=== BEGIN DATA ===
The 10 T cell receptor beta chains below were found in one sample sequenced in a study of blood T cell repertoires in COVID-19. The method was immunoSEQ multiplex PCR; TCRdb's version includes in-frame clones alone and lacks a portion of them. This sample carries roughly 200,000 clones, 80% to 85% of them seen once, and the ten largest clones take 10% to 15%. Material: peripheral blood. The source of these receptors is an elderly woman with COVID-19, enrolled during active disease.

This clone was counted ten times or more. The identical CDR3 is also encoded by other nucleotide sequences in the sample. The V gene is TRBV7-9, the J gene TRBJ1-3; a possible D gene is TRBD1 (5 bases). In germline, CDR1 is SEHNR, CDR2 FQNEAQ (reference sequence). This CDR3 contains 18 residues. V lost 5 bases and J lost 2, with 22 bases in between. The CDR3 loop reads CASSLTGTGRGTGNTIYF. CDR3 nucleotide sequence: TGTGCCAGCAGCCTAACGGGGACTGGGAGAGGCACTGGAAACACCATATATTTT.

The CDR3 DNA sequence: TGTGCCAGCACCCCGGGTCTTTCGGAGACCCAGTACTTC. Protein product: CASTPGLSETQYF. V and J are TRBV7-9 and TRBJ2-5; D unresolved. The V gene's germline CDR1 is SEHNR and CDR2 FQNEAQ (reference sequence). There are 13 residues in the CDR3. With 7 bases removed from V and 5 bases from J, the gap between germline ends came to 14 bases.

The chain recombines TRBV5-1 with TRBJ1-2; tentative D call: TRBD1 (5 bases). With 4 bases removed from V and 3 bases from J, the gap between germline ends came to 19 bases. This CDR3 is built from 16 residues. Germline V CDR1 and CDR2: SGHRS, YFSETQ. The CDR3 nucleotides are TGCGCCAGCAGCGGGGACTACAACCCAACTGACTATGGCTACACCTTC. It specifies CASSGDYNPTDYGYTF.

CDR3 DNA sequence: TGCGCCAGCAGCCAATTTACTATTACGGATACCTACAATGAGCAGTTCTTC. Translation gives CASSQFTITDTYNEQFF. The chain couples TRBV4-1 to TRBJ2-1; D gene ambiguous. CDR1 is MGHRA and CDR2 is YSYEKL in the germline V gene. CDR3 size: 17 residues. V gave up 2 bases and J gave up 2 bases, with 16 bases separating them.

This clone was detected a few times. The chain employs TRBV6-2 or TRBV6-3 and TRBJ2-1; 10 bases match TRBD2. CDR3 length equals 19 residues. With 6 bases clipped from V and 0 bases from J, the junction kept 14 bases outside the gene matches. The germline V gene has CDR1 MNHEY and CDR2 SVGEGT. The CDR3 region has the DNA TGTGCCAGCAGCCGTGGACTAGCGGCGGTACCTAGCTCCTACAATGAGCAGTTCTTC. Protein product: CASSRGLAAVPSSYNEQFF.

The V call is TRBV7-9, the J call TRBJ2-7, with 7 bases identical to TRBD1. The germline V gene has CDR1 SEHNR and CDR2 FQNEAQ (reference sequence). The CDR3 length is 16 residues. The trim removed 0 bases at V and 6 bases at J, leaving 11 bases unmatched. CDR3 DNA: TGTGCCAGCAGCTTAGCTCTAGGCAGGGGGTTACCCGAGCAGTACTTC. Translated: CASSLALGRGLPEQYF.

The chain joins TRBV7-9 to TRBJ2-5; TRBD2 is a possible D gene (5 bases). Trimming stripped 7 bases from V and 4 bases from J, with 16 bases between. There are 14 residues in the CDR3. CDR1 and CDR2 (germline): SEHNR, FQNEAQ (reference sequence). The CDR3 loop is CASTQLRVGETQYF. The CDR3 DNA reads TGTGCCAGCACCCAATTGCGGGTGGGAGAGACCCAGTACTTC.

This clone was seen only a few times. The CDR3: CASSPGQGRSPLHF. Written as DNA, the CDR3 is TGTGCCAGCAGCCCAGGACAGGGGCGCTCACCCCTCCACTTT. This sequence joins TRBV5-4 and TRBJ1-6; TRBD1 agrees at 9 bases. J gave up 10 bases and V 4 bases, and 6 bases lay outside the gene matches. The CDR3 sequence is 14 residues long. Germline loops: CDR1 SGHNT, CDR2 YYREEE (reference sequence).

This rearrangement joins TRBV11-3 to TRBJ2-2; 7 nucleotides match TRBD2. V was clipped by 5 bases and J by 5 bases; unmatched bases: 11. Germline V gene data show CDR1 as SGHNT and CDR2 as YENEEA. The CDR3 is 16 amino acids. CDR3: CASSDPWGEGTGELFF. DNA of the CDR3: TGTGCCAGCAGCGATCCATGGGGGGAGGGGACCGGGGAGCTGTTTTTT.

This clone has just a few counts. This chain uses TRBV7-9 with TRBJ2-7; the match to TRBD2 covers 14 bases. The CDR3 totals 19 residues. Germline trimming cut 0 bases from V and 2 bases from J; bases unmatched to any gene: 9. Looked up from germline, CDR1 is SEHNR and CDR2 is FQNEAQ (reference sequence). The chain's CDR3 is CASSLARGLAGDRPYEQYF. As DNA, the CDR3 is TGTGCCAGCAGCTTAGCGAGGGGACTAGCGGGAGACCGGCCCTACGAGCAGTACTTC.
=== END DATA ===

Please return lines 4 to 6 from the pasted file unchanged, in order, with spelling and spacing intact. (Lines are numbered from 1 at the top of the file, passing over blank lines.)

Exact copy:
The chain recombines TRBV5-1 with TRBJ1-2; tentative D call: TRBD1 (5 bases). With 4 bases removed from V and 3 bases from J, the gap between germline ends came to 19 bases. This CDR3 is built from 16 residues. Germline V CDR1 and CDR2: SGHRS, YFSETQ. The CDR3 nucleotides are TGCGCCAGCAGCGGGGACTACAACCCAACTGACTATGGCTACACCTTC. It specifies CASSGDYNPTDYGYTF.

CDR3 DNA sequence: TGCGCCAGCAGCCAATTTACTATTACGGATACCTACAATGAGCAGTTCTTC. Translation gives CASSQFTITDTYNEQFF. The chain couples TRBV4-1 to TRBJ2-1; D gene ambiguous. CDR1 is MGHRA and CDR2 is YSYEKL in the germline V gene. CDR3 size: 17 residues. V gave up 2 bases and J gave up 2 bases, with 16 bases separating them.

This clone was detected a few times. The chain employs TRBV6-2 or TRBV6-3 and TRBJ2-1; 10 bases match TRBD2. CDR3 length equals 19 residues. With 6 bases clipped from V and 0 bases from J, the junction kept 14 bases outside the gene matches. The germline V gene has CDR1 MNHEY and CDR2 SVGEGT. The CDR3 region has the DNA TGTGCCAGCAGCCGTGGACTAGCGGCGGTACCTAGCTCCTACAATGAGCAGTTCTTC. Protein product: CASSRGLAAVPSSYNEQFF.